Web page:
5 Tips To Cure a Creative Block
Updated: Jan 24
Yup, we’ve all been there. You want to work on it, but every time you go to write or paint or shoot, you come up with a big fat nothing. Creative blocks are the WORST. But they’re also totally normal. Over the years I’ve found that there are a few things you can do to either cure it, or shorten the amount of time you feel stuck.
1 ~ Do your Research
Robert McKee describes a creative block as a symptom of ignorance. I agree. During the creative process, we reach a point where we don't know what our character is going to do next, or we don't know what the right cut for the scene is, or we don't know what we're feeling so we don't know what to express - so we block up.
The good news is that there's a really practical solution: do some research! Spend some time creating mood boards, research the occupation of your character or the setting of your story, watch movies that are similar to the one you're trying to make, think about what your character would wear or do, look at paintings that are similar in form to your own vision. Once you learn more about the world you're creating, it will become easier to build it.
2 ~ Object Work
This is especially useful with writing, but I've found it can also help with photography and filmmaking as well. When you're feeling uninspired and unsure about how to move your creation forward, take three objects that are lying around the house. Plop them in front of you, and come up for a role for each of them in your story. It doesn't have to be the be all end all of plot devices- it can be something as simple as a hairbrush belonging to your hero; for example, when do they use it in the story? Where did they get it from?
Set a timer on your phone for five minutes and focus on the object's role - I've found that this exercise gives your brain a chance to reset. Once in a while, it has managed to solve a problem in the story.
3 ~ Change your Outlet
You’ve got to get out of your head. The best way to do this while still being productive in terms of your process is to change your discipline. Instead of writing, do some painting. Instead of photography, have a little sing a long- whatever discipline you enjoy and are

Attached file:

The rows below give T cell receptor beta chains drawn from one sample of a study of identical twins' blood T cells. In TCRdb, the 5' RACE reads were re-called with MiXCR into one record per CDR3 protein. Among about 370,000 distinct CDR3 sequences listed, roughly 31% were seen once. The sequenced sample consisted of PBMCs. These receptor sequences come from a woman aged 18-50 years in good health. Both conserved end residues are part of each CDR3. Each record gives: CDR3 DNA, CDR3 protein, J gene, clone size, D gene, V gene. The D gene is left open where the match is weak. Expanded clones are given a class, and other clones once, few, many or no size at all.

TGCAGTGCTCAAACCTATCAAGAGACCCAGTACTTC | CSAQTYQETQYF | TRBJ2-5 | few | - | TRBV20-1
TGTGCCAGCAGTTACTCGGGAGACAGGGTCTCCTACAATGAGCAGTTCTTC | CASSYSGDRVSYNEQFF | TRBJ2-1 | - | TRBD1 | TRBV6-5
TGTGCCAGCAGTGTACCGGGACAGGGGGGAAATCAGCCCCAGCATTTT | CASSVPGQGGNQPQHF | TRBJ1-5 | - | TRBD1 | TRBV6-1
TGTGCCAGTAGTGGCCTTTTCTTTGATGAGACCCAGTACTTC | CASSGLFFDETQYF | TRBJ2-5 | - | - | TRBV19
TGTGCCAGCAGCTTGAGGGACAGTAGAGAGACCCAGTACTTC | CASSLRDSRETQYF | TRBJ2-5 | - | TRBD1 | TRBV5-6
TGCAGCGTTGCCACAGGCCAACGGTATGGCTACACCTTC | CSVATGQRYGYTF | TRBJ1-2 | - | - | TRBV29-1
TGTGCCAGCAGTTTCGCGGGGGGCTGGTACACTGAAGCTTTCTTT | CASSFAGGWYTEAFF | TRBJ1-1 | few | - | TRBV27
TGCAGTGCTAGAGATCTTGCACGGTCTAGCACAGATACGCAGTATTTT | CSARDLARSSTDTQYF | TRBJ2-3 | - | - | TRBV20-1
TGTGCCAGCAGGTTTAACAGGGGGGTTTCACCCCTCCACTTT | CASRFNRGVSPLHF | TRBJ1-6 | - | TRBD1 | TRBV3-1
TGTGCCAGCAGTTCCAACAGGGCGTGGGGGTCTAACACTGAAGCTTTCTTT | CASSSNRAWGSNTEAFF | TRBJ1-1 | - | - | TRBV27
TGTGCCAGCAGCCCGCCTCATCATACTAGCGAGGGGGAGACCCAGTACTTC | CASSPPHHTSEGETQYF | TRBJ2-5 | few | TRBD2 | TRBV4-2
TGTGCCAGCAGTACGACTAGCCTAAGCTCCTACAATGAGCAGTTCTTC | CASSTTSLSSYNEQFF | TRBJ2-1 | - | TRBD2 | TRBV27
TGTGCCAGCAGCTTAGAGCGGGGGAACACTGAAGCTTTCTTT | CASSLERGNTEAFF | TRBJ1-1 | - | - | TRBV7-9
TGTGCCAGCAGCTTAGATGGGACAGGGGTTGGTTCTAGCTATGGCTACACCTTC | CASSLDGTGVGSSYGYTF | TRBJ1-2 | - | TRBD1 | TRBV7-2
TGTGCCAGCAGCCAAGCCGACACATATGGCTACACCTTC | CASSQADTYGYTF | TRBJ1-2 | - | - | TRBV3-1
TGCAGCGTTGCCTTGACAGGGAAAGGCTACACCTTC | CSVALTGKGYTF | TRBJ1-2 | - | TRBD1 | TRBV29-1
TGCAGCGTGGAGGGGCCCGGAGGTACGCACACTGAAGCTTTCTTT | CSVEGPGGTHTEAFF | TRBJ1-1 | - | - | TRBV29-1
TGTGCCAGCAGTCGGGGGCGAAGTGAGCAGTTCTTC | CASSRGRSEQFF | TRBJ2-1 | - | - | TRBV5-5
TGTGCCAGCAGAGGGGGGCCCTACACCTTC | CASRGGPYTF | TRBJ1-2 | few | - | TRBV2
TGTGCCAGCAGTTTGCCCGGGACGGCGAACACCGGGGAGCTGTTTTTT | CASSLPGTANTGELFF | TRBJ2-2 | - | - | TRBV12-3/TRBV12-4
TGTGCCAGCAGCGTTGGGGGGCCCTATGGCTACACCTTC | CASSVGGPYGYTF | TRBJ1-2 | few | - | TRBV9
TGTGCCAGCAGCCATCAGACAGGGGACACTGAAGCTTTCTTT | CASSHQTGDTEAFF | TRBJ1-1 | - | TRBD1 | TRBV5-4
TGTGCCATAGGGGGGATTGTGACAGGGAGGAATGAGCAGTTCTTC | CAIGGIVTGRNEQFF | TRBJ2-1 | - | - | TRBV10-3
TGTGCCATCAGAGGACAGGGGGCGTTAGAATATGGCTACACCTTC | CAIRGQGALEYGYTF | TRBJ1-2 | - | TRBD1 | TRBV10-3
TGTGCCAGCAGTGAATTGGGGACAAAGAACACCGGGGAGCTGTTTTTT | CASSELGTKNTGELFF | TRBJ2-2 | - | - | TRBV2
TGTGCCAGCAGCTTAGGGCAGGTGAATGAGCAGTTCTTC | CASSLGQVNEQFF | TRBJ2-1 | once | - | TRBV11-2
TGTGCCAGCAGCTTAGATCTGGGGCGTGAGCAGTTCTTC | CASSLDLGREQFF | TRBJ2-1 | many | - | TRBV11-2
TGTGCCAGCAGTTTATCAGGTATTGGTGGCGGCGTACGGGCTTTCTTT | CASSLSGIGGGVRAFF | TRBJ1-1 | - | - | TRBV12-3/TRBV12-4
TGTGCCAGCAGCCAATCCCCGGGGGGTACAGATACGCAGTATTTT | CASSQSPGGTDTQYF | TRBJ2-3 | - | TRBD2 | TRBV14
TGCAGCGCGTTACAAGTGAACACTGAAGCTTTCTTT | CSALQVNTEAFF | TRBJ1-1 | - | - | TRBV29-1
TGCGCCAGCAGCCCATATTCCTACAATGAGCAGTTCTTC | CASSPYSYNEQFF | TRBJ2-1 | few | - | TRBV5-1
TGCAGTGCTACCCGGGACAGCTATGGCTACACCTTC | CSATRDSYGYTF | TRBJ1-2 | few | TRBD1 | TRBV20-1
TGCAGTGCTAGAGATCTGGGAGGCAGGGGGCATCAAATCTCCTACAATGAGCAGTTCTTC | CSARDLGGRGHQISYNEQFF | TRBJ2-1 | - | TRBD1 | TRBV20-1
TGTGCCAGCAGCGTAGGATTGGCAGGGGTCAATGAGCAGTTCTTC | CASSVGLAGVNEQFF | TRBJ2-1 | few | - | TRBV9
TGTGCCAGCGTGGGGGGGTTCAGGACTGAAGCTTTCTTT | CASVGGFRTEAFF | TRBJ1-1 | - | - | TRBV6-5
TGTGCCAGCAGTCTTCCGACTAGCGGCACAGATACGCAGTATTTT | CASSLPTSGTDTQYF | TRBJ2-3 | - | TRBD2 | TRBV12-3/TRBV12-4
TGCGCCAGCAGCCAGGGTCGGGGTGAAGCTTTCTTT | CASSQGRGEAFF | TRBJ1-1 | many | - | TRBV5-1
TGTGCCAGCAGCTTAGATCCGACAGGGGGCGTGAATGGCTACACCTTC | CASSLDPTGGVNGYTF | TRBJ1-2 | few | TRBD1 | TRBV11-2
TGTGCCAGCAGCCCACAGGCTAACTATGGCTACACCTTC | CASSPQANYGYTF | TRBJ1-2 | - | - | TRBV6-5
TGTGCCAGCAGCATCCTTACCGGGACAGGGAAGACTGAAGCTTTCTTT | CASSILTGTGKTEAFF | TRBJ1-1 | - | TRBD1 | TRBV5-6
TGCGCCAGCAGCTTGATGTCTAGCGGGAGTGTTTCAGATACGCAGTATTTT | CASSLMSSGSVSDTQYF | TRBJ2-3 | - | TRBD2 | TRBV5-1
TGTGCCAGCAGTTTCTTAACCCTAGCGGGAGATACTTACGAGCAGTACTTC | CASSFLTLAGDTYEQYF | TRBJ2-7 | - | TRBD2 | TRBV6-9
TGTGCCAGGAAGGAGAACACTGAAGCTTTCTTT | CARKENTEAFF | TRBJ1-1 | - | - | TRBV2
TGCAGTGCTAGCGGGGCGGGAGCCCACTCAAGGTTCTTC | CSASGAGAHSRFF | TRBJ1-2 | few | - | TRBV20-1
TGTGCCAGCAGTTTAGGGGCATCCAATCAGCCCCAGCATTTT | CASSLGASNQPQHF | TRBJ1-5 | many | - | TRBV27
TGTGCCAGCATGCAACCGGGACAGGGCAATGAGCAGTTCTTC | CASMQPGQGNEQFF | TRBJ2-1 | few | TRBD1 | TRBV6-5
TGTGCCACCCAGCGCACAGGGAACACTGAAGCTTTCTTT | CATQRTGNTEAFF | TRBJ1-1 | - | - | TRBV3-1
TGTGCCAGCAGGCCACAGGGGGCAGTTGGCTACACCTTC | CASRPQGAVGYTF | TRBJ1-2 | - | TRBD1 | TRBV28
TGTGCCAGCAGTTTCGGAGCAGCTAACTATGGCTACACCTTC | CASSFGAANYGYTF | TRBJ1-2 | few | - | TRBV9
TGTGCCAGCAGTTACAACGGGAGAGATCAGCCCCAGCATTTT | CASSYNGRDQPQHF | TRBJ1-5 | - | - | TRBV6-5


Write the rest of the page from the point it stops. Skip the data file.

perhaps curious by but have no interest in pursuing. Something about this just allows you to relax and connect with your creative inner child. Artists tend to put a lot of pressure on themselves.
But when we were kids, we didn’t care about any of that stuff- we painted or danced because we had fun doing it. Reconnecting with that sense of freedom and joy is really important for your creative mental health and it will hopefully take the edge off your block.
4 ~ Self Reflection
Sometimes our creative block is purely emotional. Maybe we’re feeling insecure about our work, maybe we’re feeling competitive with other artists, maybe we’re just not in a good place. Whatever it is, it’s worth taking some time to confront our fears; ask yourself why you feel so unmotivated, why you don’t want to spend time writing or creating.
If there’s a sub conscious reason we’re feeling blocked, we owe it to ourselves to figure that out. So just take five minutes to do some journaling- you might be surprised by what comes out of it!
5 - Remember that it'll always come back
It's going to be okay. Inside of you is a desire to create. Just because you're having a hard time accessing that part of yourself right now does not mean that it has evaporated into thin air. It'll always be there. Maybe right now, it's just not available to you. And that's okay.